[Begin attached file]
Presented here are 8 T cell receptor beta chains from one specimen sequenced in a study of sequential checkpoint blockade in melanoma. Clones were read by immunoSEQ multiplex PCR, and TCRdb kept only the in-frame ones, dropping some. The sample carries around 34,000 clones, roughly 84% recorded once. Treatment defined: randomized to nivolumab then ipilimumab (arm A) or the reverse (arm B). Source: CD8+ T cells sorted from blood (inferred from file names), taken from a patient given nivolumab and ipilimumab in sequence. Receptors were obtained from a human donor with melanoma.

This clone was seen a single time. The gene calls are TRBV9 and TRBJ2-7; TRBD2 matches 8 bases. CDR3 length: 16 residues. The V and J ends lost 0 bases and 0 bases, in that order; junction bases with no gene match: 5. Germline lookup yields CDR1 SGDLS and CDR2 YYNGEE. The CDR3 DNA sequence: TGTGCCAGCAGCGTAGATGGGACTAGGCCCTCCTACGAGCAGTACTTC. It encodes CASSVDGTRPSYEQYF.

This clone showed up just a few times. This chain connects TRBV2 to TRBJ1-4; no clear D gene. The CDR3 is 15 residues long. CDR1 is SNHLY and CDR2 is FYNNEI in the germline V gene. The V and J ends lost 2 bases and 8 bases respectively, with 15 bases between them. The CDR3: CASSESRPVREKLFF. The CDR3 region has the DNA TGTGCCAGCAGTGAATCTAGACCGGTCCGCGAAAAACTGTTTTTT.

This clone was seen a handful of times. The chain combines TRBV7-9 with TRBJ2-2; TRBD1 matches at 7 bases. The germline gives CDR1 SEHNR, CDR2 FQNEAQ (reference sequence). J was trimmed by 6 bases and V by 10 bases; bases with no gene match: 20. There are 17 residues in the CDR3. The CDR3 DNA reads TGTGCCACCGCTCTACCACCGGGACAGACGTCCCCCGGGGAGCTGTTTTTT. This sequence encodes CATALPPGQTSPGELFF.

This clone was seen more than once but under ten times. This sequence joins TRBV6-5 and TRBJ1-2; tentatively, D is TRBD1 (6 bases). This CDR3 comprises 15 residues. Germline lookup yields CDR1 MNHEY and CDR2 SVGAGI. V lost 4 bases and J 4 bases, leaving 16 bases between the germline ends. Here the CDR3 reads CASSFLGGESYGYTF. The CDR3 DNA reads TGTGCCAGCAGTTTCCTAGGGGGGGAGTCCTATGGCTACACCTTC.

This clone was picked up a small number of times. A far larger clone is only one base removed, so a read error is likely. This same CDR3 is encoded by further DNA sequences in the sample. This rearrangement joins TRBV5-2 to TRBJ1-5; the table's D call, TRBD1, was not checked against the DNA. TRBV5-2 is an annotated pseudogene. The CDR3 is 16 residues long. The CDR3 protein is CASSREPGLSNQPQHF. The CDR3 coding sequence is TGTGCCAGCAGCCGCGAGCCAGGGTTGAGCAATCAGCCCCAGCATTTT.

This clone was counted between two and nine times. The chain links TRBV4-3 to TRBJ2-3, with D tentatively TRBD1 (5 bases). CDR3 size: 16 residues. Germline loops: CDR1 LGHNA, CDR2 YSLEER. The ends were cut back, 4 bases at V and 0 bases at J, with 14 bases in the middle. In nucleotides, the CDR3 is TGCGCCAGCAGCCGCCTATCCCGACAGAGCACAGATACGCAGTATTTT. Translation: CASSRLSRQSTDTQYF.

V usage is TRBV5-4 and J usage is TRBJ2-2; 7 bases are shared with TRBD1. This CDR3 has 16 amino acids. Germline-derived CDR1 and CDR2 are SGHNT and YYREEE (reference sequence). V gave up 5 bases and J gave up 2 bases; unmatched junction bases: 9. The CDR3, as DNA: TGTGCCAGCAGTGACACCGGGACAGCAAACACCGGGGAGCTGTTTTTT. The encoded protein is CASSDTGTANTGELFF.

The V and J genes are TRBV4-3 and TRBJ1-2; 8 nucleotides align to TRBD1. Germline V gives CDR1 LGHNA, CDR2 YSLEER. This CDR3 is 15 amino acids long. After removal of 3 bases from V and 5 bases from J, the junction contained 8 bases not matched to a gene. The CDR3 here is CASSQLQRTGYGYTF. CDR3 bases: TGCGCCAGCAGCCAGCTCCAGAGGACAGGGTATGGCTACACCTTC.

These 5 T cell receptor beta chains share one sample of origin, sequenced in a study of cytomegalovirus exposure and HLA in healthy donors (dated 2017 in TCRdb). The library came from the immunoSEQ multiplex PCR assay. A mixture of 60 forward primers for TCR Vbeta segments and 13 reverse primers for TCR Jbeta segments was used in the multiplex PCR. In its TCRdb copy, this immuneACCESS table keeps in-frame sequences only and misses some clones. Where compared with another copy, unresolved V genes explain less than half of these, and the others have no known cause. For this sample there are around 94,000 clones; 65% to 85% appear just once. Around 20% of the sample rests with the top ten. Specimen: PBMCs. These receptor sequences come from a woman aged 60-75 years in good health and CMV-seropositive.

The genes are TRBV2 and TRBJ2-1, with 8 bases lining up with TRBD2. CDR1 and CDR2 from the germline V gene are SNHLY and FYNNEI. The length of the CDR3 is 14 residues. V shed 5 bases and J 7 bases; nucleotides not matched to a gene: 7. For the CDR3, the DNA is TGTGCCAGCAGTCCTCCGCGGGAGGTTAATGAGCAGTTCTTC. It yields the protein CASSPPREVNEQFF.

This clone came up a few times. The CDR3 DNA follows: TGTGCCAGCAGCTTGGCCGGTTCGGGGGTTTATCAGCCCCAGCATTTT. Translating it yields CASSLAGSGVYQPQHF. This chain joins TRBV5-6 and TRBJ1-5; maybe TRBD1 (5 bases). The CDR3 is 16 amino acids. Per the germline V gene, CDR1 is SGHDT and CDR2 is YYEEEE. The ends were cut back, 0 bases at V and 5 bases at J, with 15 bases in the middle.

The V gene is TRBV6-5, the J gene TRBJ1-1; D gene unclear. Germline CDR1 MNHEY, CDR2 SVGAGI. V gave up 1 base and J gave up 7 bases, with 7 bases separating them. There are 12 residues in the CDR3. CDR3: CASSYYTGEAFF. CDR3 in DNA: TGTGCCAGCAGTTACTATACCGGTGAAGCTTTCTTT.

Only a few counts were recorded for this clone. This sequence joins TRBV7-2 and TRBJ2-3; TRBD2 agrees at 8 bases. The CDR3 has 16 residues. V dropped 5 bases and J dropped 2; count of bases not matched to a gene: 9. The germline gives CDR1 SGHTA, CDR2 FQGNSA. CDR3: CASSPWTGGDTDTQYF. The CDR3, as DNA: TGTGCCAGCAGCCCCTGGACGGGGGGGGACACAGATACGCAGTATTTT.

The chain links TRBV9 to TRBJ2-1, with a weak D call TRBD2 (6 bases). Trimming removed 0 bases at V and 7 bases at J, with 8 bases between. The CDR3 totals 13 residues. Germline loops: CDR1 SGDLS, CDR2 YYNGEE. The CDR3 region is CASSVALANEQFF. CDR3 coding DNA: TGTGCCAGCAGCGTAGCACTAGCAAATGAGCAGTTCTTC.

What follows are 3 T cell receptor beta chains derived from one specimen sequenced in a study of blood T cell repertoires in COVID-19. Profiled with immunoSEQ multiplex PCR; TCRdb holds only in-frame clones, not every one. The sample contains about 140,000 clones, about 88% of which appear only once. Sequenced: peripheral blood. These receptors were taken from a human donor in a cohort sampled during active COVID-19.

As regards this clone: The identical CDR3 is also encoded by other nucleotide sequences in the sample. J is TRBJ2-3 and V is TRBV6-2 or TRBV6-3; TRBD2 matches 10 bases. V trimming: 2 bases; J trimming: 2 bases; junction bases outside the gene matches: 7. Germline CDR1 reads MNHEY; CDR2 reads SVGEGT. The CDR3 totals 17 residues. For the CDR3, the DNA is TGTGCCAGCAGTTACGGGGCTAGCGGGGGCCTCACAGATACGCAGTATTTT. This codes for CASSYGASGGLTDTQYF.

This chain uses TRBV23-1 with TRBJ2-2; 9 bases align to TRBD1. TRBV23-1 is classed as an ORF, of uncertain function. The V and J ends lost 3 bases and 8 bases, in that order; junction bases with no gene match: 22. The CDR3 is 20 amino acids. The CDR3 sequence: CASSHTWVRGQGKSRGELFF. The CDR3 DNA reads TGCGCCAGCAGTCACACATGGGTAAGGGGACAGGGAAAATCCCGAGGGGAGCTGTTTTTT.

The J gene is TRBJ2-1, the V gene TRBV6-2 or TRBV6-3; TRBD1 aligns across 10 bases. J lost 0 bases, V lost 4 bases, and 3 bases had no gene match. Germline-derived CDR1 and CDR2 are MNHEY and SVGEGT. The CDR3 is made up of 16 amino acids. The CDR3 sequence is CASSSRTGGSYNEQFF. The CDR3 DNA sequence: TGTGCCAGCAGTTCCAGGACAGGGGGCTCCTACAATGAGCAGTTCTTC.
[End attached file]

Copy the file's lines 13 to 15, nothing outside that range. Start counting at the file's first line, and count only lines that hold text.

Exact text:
The V gene is TRBV6-5, the J gene TRBJ1-1; D gene unclear. Germline CDR1 MNHEY, CDR2 SVGAGI. V gave up 1 base and J gave up 7 bases, with 7 bases separating them. There are 12 residues in the CDR3. CDR3: CASSYYTGEAFF. CDR3 in DNA: TGTGCCAGCAGTTACTATACCGGTGAAGCTTTCTTT.

Only a few counts were recorded for this clone. This sequence joins TRBV7-2 and TRBJ2-3; TRBD2 agrees at 8 bases. The CDR3 has 16 residues. V dropped 5 bases and J dropped 2; count of bases not matched to a gene: 9. The germline gives CDR1 SGHTA, CDR2 FQGNSA. CDR3: CASSPWTGGDTDTQYF. The CDR3, as DNA: TGTGCCAGCAGCCCCTGGACGGGGGGGGACACAGATACGCAGTATTTT.

The chain links TRBV9 to TRBJ2-1, with a weak D call TRBD2 (6 bases). Trimming removed 0 bases at V and 7 bases at J, with 8 bases between. The CDR3 totals 13 residues. Germline loops: CDR1 SGDLS, CDR2 YYNGEE. The CDR3 region is CASSVALANEQFF. CDR3 coding DNA: TGTGCCAGCAGCGTAGCACTAGCAAATGAGCAGTTCTTC.